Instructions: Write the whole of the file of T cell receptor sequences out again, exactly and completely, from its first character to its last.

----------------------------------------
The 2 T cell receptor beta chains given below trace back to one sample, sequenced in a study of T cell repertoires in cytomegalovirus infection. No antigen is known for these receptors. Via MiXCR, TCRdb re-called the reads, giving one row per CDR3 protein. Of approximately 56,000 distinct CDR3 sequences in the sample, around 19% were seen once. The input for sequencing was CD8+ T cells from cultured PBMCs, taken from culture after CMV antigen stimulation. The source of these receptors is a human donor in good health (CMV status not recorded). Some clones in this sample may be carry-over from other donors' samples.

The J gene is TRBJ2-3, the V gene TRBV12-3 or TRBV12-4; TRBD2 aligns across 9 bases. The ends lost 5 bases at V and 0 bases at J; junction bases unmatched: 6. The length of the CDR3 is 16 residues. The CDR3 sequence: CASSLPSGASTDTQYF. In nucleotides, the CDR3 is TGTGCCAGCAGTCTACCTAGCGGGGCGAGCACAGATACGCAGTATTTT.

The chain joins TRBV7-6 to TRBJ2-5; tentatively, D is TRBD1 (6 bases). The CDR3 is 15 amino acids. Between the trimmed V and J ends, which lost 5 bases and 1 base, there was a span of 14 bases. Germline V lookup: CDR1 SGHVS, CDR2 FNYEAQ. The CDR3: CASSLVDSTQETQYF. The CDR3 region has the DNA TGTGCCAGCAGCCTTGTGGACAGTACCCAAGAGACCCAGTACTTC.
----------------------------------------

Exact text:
The 2 T cell receptor beta chains given below trace back to one sample, sequenced in a study of T cell repertoires in cytomegalovirus infection. No antigen is known for these receptors. Via MiXCR, TCRdb re-called the reads, giving one row per CDR3 protein. Of approximately 56,000 distinct CDR3 sequences in the sample, around 19% were seen once. The input for sequencing was CD8+ T cells from cultured PBMCs, taken from culture after CMV antigen stimulation. The source of these receptors is a human donor in good health (CMV status not recorded). Some clones in this sample may be carry-over from other donors' samples.

The J gene is TRBJ2-3, the V gene TRBV12-3 or TRBV12-4; TRBD2 aligns across 9 bases. The ends lost 5 bases at V and 0 bases at J; junction bases unmatched: 6. The length of the CDR3 is 16 residues. The CDR3 sequence: CASSLPSGASTDTQYF. In nucleotides, the CDR3 is TGTGCCAGCAGTCTACCTAGCGGGGCGAGCACAGATACGCAGTATTTT.

The chain joins TRBV7-6 to TRBJ2-5; tentatively, D is TRBD1 (6 bases). The CDR3 is 15 amino acids. Between the trimmed V and J ends, which lost 5 bases and 1 base, there was a span of 14 bases. Germline V lookup: CDR1 SGHVS, CDR2 FNYEAQ. The CDR3: CASSLVDSTQETQYF. The CDR3 region has the DNA TGTGCCAGCAGCCTTGTGGACAGTACCCAAGAGACCCAGTACTTC.